Adding Lights & Casting Shadows Using Photoshop 3D
Hi there, this video, we're going to look at lights in three D. There are four kinds of lights will work out how they affect our objects and how their car shadows will show you how to move them around to get kind of more dramatic effects. That's not very dramatic, but you know what I mean? Let's jump in now and work out how they work in Photoshop. Alright. Working with lights now by default, you're given a light here and our environment, it's just a default light just to give things shadows and so they can be seen. So you've got one light to start with. What we're going to do is look at adding our own kind of like purposeful lights. You do it by on your three D. Lay here down here there's a little light bulb, let's look at an infinite light. Think of the infinite light as the sun, you can't really move it physically, you can change the angle by grabbing this like little ball thing on the end here and you can kind of decide where it's going to be cast and you can see the shadows affecti...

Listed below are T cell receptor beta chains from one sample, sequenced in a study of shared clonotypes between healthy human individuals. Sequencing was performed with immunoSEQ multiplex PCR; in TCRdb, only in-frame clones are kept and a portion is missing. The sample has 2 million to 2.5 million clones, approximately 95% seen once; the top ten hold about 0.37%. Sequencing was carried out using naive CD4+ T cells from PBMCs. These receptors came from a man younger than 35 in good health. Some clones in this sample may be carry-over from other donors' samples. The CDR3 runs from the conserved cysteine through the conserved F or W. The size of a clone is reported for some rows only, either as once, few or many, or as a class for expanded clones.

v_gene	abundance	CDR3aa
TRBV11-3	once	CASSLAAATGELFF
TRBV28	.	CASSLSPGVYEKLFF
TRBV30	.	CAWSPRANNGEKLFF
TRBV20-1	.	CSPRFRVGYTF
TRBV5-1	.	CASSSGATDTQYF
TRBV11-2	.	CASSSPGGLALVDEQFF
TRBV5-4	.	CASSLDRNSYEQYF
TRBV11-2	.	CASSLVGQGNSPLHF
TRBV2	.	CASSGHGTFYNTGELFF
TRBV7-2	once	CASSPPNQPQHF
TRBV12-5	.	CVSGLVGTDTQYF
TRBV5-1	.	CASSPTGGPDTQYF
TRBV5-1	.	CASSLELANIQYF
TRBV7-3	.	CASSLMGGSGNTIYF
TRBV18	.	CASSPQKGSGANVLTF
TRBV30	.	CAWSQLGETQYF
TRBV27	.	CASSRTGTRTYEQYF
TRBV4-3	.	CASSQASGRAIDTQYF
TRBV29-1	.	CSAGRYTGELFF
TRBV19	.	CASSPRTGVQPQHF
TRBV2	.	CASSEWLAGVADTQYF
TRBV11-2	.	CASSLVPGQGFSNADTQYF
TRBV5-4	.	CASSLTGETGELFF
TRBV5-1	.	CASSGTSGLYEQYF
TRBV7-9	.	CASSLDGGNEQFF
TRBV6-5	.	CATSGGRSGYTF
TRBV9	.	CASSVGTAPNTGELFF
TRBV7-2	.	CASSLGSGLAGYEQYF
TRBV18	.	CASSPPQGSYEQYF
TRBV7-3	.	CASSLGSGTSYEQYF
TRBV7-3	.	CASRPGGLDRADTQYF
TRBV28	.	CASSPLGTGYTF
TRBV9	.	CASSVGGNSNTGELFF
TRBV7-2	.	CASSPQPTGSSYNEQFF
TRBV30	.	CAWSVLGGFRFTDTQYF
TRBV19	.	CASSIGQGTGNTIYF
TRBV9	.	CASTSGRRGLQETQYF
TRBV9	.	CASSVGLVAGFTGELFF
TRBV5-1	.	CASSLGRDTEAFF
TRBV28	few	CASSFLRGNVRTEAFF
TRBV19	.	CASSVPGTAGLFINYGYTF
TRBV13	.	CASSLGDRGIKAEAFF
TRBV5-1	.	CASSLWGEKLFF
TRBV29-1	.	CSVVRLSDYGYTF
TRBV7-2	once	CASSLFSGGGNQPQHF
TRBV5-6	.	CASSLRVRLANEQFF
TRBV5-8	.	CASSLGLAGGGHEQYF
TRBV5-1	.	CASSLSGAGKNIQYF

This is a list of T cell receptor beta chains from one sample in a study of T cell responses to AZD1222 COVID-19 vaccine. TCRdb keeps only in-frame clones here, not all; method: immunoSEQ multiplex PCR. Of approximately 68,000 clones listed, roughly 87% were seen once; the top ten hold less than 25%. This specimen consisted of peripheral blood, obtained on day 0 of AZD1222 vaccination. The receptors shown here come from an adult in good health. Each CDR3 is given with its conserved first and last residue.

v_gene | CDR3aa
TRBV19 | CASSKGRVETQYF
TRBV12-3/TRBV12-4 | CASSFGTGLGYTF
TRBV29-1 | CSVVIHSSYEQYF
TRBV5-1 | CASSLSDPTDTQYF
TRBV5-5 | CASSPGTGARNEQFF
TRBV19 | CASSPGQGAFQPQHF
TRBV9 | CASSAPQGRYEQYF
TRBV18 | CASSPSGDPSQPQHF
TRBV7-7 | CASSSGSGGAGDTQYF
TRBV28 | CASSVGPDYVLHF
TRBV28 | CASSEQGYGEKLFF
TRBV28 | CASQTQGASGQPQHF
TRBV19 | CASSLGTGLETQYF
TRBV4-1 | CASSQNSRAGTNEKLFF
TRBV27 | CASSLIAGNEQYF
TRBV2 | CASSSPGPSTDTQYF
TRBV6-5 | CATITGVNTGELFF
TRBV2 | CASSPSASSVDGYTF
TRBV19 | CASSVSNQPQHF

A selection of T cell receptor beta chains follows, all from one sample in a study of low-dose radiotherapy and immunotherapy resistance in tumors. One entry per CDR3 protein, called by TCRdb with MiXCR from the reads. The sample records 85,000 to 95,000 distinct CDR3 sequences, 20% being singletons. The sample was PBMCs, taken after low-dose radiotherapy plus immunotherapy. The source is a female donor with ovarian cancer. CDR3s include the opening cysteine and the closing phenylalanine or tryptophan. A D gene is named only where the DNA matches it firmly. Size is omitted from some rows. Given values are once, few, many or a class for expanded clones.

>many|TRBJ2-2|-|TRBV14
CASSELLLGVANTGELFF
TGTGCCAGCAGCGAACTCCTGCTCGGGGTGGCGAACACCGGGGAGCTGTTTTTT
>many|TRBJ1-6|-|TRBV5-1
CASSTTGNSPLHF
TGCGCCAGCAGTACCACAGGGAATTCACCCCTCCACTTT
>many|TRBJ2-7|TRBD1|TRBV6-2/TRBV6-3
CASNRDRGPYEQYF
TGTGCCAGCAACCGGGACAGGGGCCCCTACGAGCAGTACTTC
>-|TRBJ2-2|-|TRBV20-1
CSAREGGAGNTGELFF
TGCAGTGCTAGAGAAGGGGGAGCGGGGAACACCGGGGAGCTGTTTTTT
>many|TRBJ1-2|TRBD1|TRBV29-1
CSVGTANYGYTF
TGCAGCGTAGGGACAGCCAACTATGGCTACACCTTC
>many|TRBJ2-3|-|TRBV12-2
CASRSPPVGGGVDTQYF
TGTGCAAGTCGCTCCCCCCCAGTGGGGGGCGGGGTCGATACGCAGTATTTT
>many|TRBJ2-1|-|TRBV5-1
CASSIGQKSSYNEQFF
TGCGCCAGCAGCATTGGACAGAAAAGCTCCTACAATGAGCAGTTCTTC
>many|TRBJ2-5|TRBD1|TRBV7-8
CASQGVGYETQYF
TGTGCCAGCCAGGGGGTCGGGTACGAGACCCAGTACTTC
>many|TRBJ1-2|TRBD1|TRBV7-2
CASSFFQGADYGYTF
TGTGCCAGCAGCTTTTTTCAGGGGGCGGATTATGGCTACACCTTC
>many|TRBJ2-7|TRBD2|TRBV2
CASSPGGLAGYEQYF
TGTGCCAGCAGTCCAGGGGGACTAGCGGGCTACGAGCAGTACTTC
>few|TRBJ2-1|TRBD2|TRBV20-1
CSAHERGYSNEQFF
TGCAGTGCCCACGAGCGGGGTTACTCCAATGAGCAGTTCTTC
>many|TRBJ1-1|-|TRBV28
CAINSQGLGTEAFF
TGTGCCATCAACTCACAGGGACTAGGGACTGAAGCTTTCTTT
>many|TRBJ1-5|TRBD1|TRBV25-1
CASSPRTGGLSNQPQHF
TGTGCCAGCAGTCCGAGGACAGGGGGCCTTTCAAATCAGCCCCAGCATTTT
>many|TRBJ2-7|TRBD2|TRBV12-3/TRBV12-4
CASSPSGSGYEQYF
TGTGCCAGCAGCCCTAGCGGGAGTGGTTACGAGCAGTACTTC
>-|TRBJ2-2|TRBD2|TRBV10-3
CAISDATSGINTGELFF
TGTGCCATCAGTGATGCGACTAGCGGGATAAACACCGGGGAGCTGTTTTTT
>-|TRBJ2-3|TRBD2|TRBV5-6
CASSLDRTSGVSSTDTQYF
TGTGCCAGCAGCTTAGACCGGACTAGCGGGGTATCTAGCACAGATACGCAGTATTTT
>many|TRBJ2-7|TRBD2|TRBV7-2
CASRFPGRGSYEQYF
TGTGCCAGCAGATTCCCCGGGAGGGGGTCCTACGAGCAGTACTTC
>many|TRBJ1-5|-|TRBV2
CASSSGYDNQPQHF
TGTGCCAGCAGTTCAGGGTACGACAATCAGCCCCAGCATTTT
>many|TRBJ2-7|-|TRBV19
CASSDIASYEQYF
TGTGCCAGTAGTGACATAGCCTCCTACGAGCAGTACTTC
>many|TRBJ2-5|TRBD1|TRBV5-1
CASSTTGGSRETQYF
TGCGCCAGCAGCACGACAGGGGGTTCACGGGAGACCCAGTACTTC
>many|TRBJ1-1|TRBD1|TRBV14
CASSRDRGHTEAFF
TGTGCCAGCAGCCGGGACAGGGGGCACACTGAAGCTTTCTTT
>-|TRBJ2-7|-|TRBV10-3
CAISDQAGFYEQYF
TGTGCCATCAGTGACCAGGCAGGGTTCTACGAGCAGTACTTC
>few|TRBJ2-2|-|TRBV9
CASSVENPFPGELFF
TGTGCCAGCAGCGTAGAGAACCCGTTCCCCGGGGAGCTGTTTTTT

ng it in the background there. So I'm gonna go straight up and try and cut, you can see the shadow being cast on the background a little hard to see. I'm gonna have rendered to give you a quick view Okay, and you can see here it's kind of like from the top, it's kind of casting shadows on itself here and onto the background. So infinite light is a perfect one. Think of it as like sunlight just kind of a good fill light and that may be all you need. What you might find though is I'm gonna hit escape stop rendering is that you've got you've now got two lights, you've got the environmental light which is kind of like an ambient light plus you've got the sun so they're both working together, let's say you don't want the environmental light because you just want this really strong sunlight. So here an environment just turn this one here, turn ibl off now we've only got this infinite son. It makes a I guess a little not clearer but it's just one directional sunlight now in Orinda it really looks like we've just got a single bulb, it's not super strong but in the shadows it's super dark whereas an ambient light bounces around and kind of fills lots of holes. Things you can do to adjust the infinite lights or whether it's selected down here, you can decide on how soft the shadows are or shadows whether it has shadows at all. You might not want them at all. So we've got shadows. The softness is really low but watch this if I crank it up it will get more feathered and more feathered rather than being a really kind of harsh, strong fixed shadow give you a quick render as well to show it okay, you can see now it is like a kind of a fluffy shadow. Alright, escape. You can also play around with the intensity. Okay, how bright this thing is and how maybe not bright It is easy one and color just means it's going to tint the color. So you want a kind of a weird yellow tint, not a weird yellow tint, you know what I mean? You just want to kind of a daylight kind of flavor to it or you go something a bit more indoor, see more like fluorescent lighting, kind of some sort of blue. Alright, let's look at some of the other lighting types. You've got two other ones spot and point to a very similar thing if it likes like the sun point light, let's turn that one on. I'm gonna turn off the Infinite son. Think of a point light is carrying around a bulb physically carrying it around and moving around the room. Whereas the infinite light just comes from everywhere in one direction. The bulb is actually something you can find. So with that selected, we can actually move it around now for me, I can see it. It's down here, You might have to zoom out zoom zoom zoom zoom and you should be able to see it. And what we can do now is it's a little hard to move this thing around. What you might do is look at from the top. Maybe we can go up to our views. Current view and go to top. This might be the easier way to look at it. So I've got my point light selected and I want to move it. Here's the move the red one. This closer, you can see, I'm actually right in front of the text now. So now if we go back to my current view and actually go down to actually there's an easier way you can click on, read option to their can you see I've moved this bulb really close to the artwork, so it's kind of like carrying a little lamp around, okay, And it's going out all directions. It's pretty cool, kind of moody, spooky Z. Moves it away and close and you've got your X and Y to kind of move it up and down, zoom a little bit to zoom out. Go to your top view and see if you can make it happen. So that's a point light. A spotlight is kind of similar except it's directional, does the same sort of thing. It's like you physically carrying a spotlight around and escape. That's pretty cool. I'm gonna turn that one off, We have no lights and I'm going to add the last one which is a spotlight. This is even harder to use if you've never used three D I'm gonna zoom out, click on current view, I'm gonna click on this first option and I'm gonna see if I can find there he is there. If I click on my spotlight, you can see it kind of, it's casting this way, it's only just getting a bit of this and it can be fun to you. Let's again get it into a kind of a spot where we know what's happening with it. So we're gonna go to current view, let's go to top, see where it is, zoom out, there's my little light there, I'm gonna grab my move option, I'm gonna click on my spotlight, it's shining kind of through and past my object, which is cool. But what I wanna do is I want to try and move it, move it this way, I need to rotate it around. I'm gonna use the rotation option and I'm gonna move it, so it's facing there right closer or further away. So that's looking at it from the top, we know it's kind of at least from the top down, we can see it pointing at my object, go back to current view. And let's use the let's look at it from the right hand side. Okay, so it's kind of coming down and towards it and that's fine spotlight. I might bring it down this way closer in and say I want to rotate it, make sure you got the rotation and click and drag it, It's a little bit hard left and right, not up and down. So I've got a spotlight pointing at my text and my background. Let's have a little look, let's go back to my read option to click on my spotlight, you can see mine here. It's actually pointing kind of just up into the left, so I could play a fun game of trying to rotate it and clicking and dragging and rotating it around. I'm gonna use the rotate 3D object and try and drag it around to point it at my graphic. It's kind of working so it's very directional and we have to do a lot of switching between different views to try and work it out. All right, the other thing you can do is you've got the hotspot and the kind of light, so basically how focused this is okay, whoops, wrong option. Okay, it's these two little dots here so I can expand this out. Okay, so what's happening is inside the circle is full brightness from this light, you can adjust the intensity of that center chunk, then you've got the fall off, okay, Which is anywhere between this hot spot and the outside of the cone, so there's no light outside of this. Watch this if I tuck you in very narrow and then this in very narrow, you can see the light is only affecting within that little range there, so I'm gonna expand it out and again, this will depend on what you wanna do. Do you want to really narrow kind of searchlight, you can adjust the hotspot and cone over here. It's a little hard to work out on the graphic Brenda. You could see they had a kind of a weird square going on that was just temporarily while it was just working okay. And in my case I want the count to be a lot bigger. Want the shadows to have a bit more softness and I'm going to play around with the rotation of it so spotlight selected the orbit option and I'm just going to kind of wiggle it around until I get it. How I want Brenda. Alright, so that is a half render, but that is the difference between a spotlight, you point it around and it's super fun and not difficult. It's yeah, it's difficult, it's hard to get it pointing in the right direction. Point light is quite easy, you've got to make sure you zoom out and actually find it on the map. Okay, You might have to train around with the different views just to figure out where it is in the world and I can see mine there, there's my little point line, move it to where I want it to be up down left, right, I can adjust how bright it is, how fluffy the shadows are, where there has shadows at all. Or you can use the infinite light Okay, which is more like you just play around with the direction it's hitting things all cars from the same angle, my read option to amen it's just a nice simple light or you might turn that off and use just the environment light or it's just kind of a generic fill things. Refract and bounce around and fill things is a there's a bit of contrast. Okay. And their shadows cast, but it's a bit more like real life fish. Well, you can turn them all on, have them all battling for supremacy and all kind of over saturating each other for end of that, wow, that's bright. All lights working together as one. Alright, so that's gonna be it for lights. Let's get into the last video where we look at rendering for our final production.